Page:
Make Your Own Snow

Whenever it snows, I bring some inside for Aiden to use in play. What do you do when you want to play with snow but there is not any around? You make your own snow! Amazon affiliate links are used in this post.

Make Your Own Snow plus 5 activities and experiments for indoor snow play

Make Your Own Snow

(This post was originally published in December 2014. Lily was 8 months old; Aiden was 5.)

I had been looking for a new blender for a while. {My old blender is 14 years old and was never a very good blender to begin with.} Some of our Facebook followers suggested a Ninja blender. After looking into the reviews, I finally decided to get the Ninja Master Prep. I think it’s the least expensive of the Ninja blenders at $35 and had great reviews. The blender motor actually sits on top of the blender container, so it’s a bit unique. So far I am very pleased with it. I’ve made smoothies, milk shakes, baby food {lots of baby food}, soup, and snow.

Making snow in a blender is quite easy. {Before starting, you should double check that your blender is capable of crushing ice. Some blenders may not have this ability.} Add a handful or two of ice to the blender. Pulse until the ice turns into fine snow. The key is to pulse – just turn the blender on in short bursts. Soon you’ll have soft snow.

Make Your Own Snow
Snow made with the Ninja Master Prep.

We also have a snow cone machine {one of the cheap ones}. It doesn’t crush ice as nicely as my blender. Here’s an example of the snow created by the snow cone machine. You can see the ice is chunky rather than snow like.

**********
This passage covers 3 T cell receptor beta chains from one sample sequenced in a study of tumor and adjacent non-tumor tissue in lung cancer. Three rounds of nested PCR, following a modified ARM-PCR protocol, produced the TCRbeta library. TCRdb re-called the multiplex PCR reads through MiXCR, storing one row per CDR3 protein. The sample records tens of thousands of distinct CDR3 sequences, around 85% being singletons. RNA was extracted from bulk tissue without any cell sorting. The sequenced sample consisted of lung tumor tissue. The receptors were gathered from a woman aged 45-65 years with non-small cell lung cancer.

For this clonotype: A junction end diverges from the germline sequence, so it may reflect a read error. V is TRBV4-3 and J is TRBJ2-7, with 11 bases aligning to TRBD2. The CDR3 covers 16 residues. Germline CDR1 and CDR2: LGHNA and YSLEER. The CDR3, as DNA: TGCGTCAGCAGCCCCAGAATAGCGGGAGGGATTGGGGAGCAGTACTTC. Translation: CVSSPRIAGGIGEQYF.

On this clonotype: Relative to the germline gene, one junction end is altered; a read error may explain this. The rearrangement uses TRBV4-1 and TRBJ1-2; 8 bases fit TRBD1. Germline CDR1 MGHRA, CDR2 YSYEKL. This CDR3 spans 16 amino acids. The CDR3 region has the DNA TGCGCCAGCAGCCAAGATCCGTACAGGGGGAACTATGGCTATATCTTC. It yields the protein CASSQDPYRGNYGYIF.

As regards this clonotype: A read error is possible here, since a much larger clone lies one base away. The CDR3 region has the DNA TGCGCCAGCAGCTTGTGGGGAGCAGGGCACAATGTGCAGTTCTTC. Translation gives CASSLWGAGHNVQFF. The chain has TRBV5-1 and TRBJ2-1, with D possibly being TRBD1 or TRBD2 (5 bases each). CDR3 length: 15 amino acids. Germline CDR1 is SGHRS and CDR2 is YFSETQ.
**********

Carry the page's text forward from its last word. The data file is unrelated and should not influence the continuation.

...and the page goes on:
Fizzy Melting Snowman made with crushed ice
Fizzy Melting Snowman made with a snow cone machine

Snow Play Ideas

Once you’ve made your snow, try one of these ideas for play. Encourage your child to wear gloves to play in the cold snow.

Make a snow sensory bin. Add age-appropriate treasures for your child to dig up. For Aiden {age 5}, I buried plastic glow-in-the-dark stars and glass gems {by his request}. He used tongs to dig them out. This is great fine motor practice.

snow sensory bin

Add cars to your snow sensory bin. Build a ramp and crash cars into the snow.

Try a simple snow science experiment. How long will it take the snow to melt?

What happens when you add water to snow? Find out in this snow and water science experiment.

Make a fizzy melting snowman. You can add baking soda to the snow or you can crush some baking soda ice. Which way works better? We’re going to have to test this. Let us know if you beat us to it!

Do you bring snow inside for your kids? Do you make your own snow? How do you like to play with the snow?


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